4. Domino Rally
Here’s one that filled us with joy and anxiety in equal measure! The hours spent setting up the dominos only for your little siblings to stomp through all of your hard work before you have chance to set the dominos toppling! If you nerve held and you got the set up you were going for, the end result was just magical!
Different sets were produced, each consisting of several hundred multicolored plastic dominoes They were not solid rectangular prisms, but rather were hollowed out on one side. The injection molding process used to make them also tended to leave protrusions on the standing edge. As such, they tended to fall over easily, particularly when being set up on the stepped staircases and bridges that came with the set. Newer dominoes were made which left the plastic in the middle, resulting in the dominoes standing upright much better than before. Also some of the sets included tracks of snap-in dominoes that only fell in one direction, as well as a small wheeled car that would drop dominoes automatically as it moved. This car was dubbed the “Domino Dealer”, and was also sold separately.
In addition to the aforementioned flaws, the snaps on the dominoes were very easily broken. When this occurred, the domino was unable to be used in the snap-in assemblies of the set, and thus was ruined for good. Replacements can be ordered in the instructions for the set, if possible.
Different sets consist of Mad Lab Set, Neon Super Deluxe Set, Intermediate set, Dino Roar Set, Galaxy Explorer Set, and many more. Each set had ‘Featured’ stunts in it. Such as rocket launchers, marble tracks, elevators, zig zags, planes and many more. All of these things set off more dominoes. The sets Pressman toys ever made were: Basic Set, Intermediate Set, Deluxe Set, Spectacular Stunt Set, Super Stunt Set, Neon Super Deluxe Set, Glow in the Dark Ghost Ride Set, Glow in the Dark Basic Set, Adventure Set with Action Sound, All American Glider Starter Set, Neon Starter Set, Glow in the Dark Starter Set, Pathmaker Set, Extreme Action Set, Dino Roar Set, Spider Kick-Out Set, Domino Rally Rainbow, and the Mountain Bike Adventure Set.
Another classic from, yes you guessed it Milton Bradley! Originally released in 1970, this is the version we had in the 80s. How much can you load onto the saddle before the moody mule bucks and send it all flying!
The game centers on an articulated plastic model of a mule named “Roo” (or “Buckaroo”). The mule begins the game standing on all four feet, with a blanket on its back. Players take turns placing various items onto the mule’s back without causing the mule to buck up on its front legs, throwing off all the accumulated items (the toy has a spring mechanism that is triggered by significant vibration). The player who triggered this buck is knocked out of the game, and play resumes. The winner is the last player remaining in the game. In the (unlikely) event that a player manages to place the last item onto the mule’s back without it bucking, that player is the winner.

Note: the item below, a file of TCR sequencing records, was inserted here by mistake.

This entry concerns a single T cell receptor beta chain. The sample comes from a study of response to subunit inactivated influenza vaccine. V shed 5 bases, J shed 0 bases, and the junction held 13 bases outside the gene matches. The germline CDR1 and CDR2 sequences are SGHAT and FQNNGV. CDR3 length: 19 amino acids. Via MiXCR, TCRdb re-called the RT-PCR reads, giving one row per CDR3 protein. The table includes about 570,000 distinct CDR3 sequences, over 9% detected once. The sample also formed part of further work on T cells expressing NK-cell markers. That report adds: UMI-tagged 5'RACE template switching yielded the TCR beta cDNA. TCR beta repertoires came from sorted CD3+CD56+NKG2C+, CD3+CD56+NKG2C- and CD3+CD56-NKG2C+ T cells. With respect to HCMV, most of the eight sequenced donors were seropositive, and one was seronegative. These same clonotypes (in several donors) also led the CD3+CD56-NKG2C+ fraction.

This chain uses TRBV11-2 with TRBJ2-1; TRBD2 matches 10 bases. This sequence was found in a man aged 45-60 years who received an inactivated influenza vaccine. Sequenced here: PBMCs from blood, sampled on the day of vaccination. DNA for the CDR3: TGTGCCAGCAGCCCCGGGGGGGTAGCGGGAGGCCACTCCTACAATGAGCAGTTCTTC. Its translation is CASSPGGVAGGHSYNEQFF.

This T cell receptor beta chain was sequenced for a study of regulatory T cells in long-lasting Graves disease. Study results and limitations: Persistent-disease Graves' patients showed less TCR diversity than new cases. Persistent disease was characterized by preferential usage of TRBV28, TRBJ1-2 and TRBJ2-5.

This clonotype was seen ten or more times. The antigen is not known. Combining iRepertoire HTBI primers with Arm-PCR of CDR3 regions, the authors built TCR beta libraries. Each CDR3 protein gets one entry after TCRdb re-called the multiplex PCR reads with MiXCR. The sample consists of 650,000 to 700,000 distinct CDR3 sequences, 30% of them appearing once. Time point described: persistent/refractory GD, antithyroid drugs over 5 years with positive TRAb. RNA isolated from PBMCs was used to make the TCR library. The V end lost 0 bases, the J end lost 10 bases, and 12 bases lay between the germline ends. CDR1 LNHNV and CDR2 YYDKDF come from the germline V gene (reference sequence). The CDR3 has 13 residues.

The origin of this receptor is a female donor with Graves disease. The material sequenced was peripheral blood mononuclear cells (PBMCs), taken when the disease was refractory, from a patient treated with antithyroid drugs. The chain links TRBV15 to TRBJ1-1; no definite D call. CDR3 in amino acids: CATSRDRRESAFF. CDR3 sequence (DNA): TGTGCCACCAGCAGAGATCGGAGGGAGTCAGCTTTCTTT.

The toy has three sensitivity levels that are adjustable via a switch located on the side of the mule’s body, under the blanket. The switch adjusts the location of the lever to which the blanket is attached in relation to the trigger mechanism attached to the spring
6. Master Mind
Although we spent hours playing this in the 80s it was originally released in 1970. the couple on the cover Bill Woodward and Cecilia Fung, reunited in 2003 to strike the famous pose once more.
The game is played using:
a decoding board, with a shield at one end covering a row of four large holes, and twelve (or ten, or eight, or six) additional rows containing four large holes next to a set of four small holes;
code pegs of six (or more; see Variations below) different colors, with round heads, which will be placed in the large holes on the board; and key pegs, some colored black, some white, which are flat-headed and smaller than the code pegs; they will be placed in the small holes on the board.
The two players decide in advance how many games they will play, which must be an even number. One player becomes the codemaker, the other the codebreaker. The codemaker chooses a pattern of four code pegs. Duplicates and blanks are allowed depending on player choice, so the player could even choose four code pegs of the same color or four blanks. In the instance that blanks are not elected to be a part of the game, the codebreaker may not use blanks in order to establish the final code. The chosen pattern is placed in the four holes covered by the shield, visible to the codemaker but not to the codebreaker.
The codebreaker tries to guess the pattern, in both order and color, within twelve (or ten, or eight) turns. Each guess is made by placing a row of code pegs on the decoding board. Once placed, the codemaker provides feedback by placing from zero to four key pegs in the small holes of the row with the guess. A colored or black key peg is placed for each code peg from the guess which is correct in both color and position. A white key peg indicates the existence of a correct color code peg placed in the wrong position.